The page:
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A Bugs Life


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Jan, you need to put it, the photo, on the net first (in your "store") and then go and get it to post it here.  Perhaps it is one of those green flat things we have found down here (Poitou-Charentes) at about the same time of year, that we didn't get up in the Perche.  There has been an explosion of them lately, especially around the windows.  The ones I mean have a particular smell which stays on you if you touch them. 

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From your description (no picture) sounds like shield bugs. (Cannot see any picture but assuming you are in France then I’m guessing a bit – ‘cos round me and neighbouring depts I see absolutely loads everywhere). Probably a bit like http://www.rhs.org.uk/advice/profiles0900/green_shield_bug.asp but brown ?

If you touch them and smell your fingers they smell horrible. I’m told they are herbivores and come indoors for warmth. However, I still see loads outside at this time of year.

Ian

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"I used the "insert picture" icon above, so surely that should work."

Jan, you can't post a photo directly from your computer.  You have to put it on the net (security reasons), copy the link and post it here in the same way by putting the link in the insert a photo thing.  Russethouse uses a different way of linking it, which I have never understood.  Gay?

Can't get your link Ian.

Just had a look Jan, can't see your red squirrel either.  You can see it as it is from your computer.  I went throught this a while ago, posting photos without knowing that noone else could see them!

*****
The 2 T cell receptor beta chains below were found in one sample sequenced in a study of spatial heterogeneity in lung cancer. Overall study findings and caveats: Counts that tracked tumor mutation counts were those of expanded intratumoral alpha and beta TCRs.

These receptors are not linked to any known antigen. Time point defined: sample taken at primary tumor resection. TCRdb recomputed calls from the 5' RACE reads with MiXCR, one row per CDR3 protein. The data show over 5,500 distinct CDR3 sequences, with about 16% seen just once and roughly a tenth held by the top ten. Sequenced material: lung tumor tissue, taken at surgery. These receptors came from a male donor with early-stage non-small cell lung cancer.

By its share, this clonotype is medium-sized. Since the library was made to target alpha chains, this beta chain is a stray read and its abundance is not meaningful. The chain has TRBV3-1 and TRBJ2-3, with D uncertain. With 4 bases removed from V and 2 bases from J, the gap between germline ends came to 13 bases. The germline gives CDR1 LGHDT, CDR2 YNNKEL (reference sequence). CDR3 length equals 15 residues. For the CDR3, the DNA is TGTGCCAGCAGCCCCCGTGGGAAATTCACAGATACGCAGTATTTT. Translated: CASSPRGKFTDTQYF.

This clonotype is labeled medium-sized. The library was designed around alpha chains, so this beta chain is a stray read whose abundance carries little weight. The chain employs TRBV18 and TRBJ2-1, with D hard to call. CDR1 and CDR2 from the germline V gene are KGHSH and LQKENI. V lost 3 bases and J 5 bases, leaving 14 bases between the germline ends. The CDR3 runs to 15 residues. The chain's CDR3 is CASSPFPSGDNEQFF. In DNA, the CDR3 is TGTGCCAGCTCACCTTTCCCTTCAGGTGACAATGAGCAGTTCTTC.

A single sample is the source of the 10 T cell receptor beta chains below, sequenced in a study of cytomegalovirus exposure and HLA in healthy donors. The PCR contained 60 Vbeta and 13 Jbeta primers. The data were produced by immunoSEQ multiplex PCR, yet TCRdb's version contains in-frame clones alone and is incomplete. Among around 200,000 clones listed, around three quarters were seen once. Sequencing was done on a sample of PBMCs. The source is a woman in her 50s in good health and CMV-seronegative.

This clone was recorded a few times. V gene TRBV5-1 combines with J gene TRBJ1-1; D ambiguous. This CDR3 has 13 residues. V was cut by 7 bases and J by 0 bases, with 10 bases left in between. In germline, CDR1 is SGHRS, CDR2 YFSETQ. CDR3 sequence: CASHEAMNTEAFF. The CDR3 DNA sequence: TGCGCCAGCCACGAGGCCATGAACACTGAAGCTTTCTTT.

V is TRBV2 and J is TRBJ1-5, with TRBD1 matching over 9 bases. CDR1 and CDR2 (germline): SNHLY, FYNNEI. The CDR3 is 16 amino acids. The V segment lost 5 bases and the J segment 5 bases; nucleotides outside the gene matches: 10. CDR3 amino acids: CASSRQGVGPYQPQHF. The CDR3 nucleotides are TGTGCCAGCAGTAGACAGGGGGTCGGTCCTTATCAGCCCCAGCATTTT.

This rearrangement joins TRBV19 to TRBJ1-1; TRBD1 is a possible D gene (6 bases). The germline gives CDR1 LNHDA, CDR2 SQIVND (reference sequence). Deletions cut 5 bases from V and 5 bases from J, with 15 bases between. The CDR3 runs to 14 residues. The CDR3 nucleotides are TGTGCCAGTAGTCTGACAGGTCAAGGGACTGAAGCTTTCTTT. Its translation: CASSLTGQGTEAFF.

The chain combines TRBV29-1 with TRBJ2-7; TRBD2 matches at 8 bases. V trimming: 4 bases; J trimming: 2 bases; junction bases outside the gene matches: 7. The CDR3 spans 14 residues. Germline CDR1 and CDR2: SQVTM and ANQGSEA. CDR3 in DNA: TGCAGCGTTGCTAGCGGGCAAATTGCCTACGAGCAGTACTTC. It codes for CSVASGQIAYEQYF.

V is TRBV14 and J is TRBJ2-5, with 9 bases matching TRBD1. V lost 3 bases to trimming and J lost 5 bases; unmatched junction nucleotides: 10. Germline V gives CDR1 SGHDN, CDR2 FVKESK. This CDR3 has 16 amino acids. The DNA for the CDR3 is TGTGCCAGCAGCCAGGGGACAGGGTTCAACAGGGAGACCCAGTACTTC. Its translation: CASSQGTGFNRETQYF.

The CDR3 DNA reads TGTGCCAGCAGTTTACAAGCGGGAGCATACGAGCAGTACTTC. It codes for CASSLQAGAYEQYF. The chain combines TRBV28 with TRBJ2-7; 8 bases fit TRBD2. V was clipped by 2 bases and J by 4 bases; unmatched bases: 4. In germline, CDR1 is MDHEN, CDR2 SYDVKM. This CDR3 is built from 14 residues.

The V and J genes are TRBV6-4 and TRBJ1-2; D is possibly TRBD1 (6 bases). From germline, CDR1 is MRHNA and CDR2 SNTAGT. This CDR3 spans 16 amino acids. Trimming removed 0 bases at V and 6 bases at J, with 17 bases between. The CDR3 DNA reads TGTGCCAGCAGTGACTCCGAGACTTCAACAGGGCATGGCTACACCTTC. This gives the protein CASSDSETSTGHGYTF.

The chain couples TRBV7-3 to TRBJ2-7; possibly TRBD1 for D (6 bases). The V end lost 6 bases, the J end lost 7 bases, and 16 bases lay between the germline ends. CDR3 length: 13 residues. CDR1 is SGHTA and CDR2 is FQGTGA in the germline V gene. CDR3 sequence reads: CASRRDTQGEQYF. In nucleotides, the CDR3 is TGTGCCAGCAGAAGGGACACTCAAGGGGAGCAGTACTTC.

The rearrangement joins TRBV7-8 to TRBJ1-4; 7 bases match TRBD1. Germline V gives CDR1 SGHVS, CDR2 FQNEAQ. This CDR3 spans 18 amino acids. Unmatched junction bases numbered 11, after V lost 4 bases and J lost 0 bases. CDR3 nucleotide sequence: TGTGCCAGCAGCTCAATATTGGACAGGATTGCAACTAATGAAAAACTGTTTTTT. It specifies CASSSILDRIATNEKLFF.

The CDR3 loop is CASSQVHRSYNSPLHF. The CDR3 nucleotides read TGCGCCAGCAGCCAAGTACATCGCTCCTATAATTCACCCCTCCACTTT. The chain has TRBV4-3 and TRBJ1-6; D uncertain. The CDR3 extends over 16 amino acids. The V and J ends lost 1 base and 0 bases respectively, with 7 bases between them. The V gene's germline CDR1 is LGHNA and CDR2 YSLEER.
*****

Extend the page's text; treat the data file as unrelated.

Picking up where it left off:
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Quote: “Can't get your link Ian.”

You will need to cut and paste the link (as I cannot insert hyperlinks in as I’m not an IE user. I just tried again (cutting and pasting) and showed the page OK. However, try:

http://www.rspb.org.uk/gardens/guide/atoz/g/greenshieldbug.asp

http://www.bioimages.org.uk/HTML/P1/P19393.HTM

http://www.bioimages.org.uk/HTML/P5/P56995.HTM

or just www.google.co.uk and search for “shield bug” (using the double quotes) and you should get loads of links.

Ian

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Green shield bug

Palomena prasina

This flat, shield-shaped bug is common throughout England and Wales, but less so in Scotland. It is bright green and stippled with tiny black dots in spring and summer, but changes to greeny-bronze in autumn. Its wing tips are dark brown. Adult shield bugs hibernate in grass tussocks or leaf litter and emerge in May. Females lay clusters of small, barrel-shaped eggs on the undersides of leaves. These hatch into wingless nymphs, which crawl between plants to feed, and become the new generation of adults in September. These bugs can often be seen basking in the sun during late summer before they hibernate. Both adults and nymphs suck plant sap. It is sometimes called a green stink bug as it produces a pungent odour from special glands if handled or disturbed.


Green shield bug

 

The link worked this time and that's exactly what I mean Ian!  don't know if this is the one Jan means.  It's funny because I had never seen them before in England or Normandy only down here in Poitou-Charentes, yet they say it is common in England and Wales.

Jan, you have already put some of your photos on a Wanadoo thing, otherwise there is PhotoBucket (www.photo-bucket.com)

where you just post your photo, then get it and put it here.  If you like, you can send me your photo and I shall try to do it for you.